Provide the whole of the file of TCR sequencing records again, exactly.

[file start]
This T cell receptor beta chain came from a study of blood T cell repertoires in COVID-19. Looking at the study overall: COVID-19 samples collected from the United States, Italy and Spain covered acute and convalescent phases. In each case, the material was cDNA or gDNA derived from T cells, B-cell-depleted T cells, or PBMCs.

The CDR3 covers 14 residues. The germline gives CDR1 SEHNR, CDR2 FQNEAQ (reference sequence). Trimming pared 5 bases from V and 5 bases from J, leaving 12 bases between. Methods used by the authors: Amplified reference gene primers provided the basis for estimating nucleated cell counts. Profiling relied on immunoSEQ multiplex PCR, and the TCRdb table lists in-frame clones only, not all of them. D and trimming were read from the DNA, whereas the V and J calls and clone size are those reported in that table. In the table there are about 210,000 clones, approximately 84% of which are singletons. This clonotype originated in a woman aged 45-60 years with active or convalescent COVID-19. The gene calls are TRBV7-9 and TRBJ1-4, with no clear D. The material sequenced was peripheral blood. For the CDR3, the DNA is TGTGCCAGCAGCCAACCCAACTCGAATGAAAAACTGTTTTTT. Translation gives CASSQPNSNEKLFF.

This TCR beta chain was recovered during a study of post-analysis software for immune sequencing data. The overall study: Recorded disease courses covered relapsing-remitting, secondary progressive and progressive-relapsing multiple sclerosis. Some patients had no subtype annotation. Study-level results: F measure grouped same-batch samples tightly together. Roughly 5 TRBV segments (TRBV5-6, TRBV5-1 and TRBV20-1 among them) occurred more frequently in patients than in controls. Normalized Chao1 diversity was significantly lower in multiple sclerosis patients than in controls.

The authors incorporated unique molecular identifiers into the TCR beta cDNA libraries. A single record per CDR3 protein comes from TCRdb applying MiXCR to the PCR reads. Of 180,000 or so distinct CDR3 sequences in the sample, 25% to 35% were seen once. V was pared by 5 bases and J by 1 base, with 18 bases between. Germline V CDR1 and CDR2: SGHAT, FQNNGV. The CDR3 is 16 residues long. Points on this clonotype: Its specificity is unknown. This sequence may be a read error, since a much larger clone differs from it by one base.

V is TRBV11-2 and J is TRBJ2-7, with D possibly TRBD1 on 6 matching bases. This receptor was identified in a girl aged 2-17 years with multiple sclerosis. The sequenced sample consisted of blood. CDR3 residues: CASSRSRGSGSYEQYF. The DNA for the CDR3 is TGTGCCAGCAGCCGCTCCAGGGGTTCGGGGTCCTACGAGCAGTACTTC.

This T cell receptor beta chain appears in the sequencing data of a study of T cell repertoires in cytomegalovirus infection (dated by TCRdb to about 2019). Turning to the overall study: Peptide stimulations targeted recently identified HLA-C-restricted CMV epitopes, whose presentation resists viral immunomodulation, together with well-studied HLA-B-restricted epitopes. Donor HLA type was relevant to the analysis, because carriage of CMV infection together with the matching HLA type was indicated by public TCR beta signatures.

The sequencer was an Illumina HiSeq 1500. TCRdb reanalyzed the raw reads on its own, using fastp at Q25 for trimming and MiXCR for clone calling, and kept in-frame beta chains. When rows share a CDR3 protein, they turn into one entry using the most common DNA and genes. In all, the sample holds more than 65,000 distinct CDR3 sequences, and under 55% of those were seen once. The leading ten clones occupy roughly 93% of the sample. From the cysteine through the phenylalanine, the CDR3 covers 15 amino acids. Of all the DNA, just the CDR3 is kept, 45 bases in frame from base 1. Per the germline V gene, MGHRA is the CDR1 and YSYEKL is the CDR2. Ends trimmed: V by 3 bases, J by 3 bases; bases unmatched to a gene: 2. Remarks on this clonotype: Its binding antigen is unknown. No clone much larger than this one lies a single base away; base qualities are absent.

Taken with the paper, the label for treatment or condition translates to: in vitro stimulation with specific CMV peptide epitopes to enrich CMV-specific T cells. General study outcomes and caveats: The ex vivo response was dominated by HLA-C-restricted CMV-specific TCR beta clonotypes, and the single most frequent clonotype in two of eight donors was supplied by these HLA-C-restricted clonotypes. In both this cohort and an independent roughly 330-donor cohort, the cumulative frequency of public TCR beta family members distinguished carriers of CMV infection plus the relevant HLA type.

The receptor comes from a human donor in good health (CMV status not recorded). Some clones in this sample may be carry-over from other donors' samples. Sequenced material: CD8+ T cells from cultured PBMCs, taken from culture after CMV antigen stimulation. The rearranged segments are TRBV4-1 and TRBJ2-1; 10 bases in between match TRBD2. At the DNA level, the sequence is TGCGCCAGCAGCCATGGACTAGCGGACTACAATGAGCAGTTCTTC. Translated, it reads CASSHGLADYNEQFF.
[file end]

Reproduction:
This T cell receptor beta chain came from a study of blood T cell repertoires in COVID-19. Looking at the study overall: COVID-19 samples collected from the United States, Italy and Spain covered acute and convalescent phases. In each case, the material was cDNA or gDNA derived from T cells, B-cell-depleted T cells, or PBMCs.

The CDR3 covers 14 residues. The germline gives CDR1 SEHNR, CDR2 FQNEAQ (reference sequence). Trimming pared 5 bases from V and 5 bases from J, leaving 12 bases between. Methods used by the authors: Amplified reference gene primers provided the basis for estimating nucleated cell counts. Profiling relied on immunoSEQ multiplex PCR, and the TCRdb table lists in-frame clones only, not all of them. D and trimming were read from the DNA, whereas the V and J calls and clone size are those reported in that table. In the table there are about 210,000 clones, approximately 84% of which are singletons. This clonotype originated in a woman aged 45-60 years with active or convalescent COVID-19. The gene calls are TRBV7-9 and TRBJ1-4, with no clear D. The material sequenced was peripheral blood. For the CDR3, the DNA is TGTGCCAGCAGCCAACCCAACTCGAATGAAAAACTGTTTTTT. Translation gives CASSQPNSNEKLFF.

This TCR beta chain was recovered during a study of post-analysis software for immune sequencing data. The overall study: Recorded disease courses covered relapsing-remitting, secondary progressive and progressive-relapsing multiple sclerosis. Some patients had no subtype annotation. Study-level results: F measure grouped same-batch samples tightly together. Roughly 5 TRBV segments (TRBV5-6, TRBV5-1 and TRBV20-1 among them) occurred more frequently in patients than in controls. Normalized Chao1 diversity was significantly lower in multiple sclerosis patients than in controls.

The authors incorporated unique molecular identifiers into the TCR beta cDNA libraries. A single record per CDR3 protein comes from TCRdb applying MiXCR to the PCR reads. Of 180,000 or so distinct CDR3 sequences in the sample, 25% to 35% were seen once. V was pared by 5 bases and J by 1 base, with 18 bases between. Germline V CDR1 and CDR2: SGHAT, FQNNGV. The CDR3 is 16 residues long. Points on this clonotype: Its specificity is unknown. This sequence may be a read error, since a much larger clone differs from it by one base.

V is TRBV11-2 and J is TRBJ2-7, with D possibly TRBD1 on 6 matching bases. This receptor was identified in a girl aged 2-17 years with multiple sclerosis. The sequenced sample consisted of blood. CDR3 residues: CASSRSRGSGSYEQYF. The DNA for the CDR3 is TGTGCCAGCAGCCGCTCCAGGGGTTCGGGGTCCTACGAGCAGTACTTC.

This T cell receptor beta chain appears in the sequencing data of a study of T cell repertoires in cytomegalovirus infection (dated by TCRdb to about 2019). Turning to the overall study: Peptide stimulations targeted recently identified HLA-C-restricted CMV epitopes, whose presentation resists viral immunomodulation, together with well-studied HLA-B-restricted epitopes. Donor HLA type was relevant to the analysis, because carriage of CMV infection together with the matching HLA type was indicated by public TCR beta signatures.

The sequencer was an Illumina HiSeq 1500. TCRdb reanalyzed the raw reads on its own, using fastp at Q25 for trimming and MiXCR for clone calling, and kept in-frame beta chains. When rows share a CDR3 protein, they turn into one entry using the most common DNA and genes. In all, the sample holds more than 65,000 distinct CDR3 sequences, and under 55% of those were seen once. The leading ten clones occupy roughly 93% of the sample. From the cysteine through the phenylalanine, the CDR3 covers 15 amino acids. Of all the DNA, just the CDR3 is kept, 45 bases in frame from base 1. Per the germline V gene, MGHRA is the CDR1 and YSYEKL is the CDR2. Ends trimmed: V by 3 bases, J by 3 bases; bases unmatched to a gene: 2. Remarks on this clonotype: Its binding antigen is unknown. No clone much larger than this one lies a single base away; base qualities are absent.

Taken with the paper, the label for treatment or condition translates to: in vitro stimulation with specific CMV peptide epitopes to enrich CMV-specific T cells. General study outcomes and caveats: The ex vivo response was dominated by HLA-C-restricted CMV-specific TCR beta clonotypes, and the single most frequent clonotype in two of eight donors was supplied by these HLA-C-restricted clonotypes. In both this cohort and an independent roughly 330-donor cohort, the cumulative frequency of public TCR beta family members distinguished carriers of CMV infection plus the relevant HLA type.

The receptor comes from a human donor in good health (CMV status not recorded). Some clones in this sample may be carry-over from other donors' samples. Sequenced material: CD8+ T cells from cultured PBMCs, taken from culture after CMV antigen stimulation. The rearranged segments are TRBV4-1 and TRBJ2-1; 10 bases in between match TRBD2. At the DNA level, the sequence is TGCGCCAGCAGCCATGGACTAGCGGACTACAATGAGCAGTTCTTC. Translated, it reads CASSHGLADYNEQFF.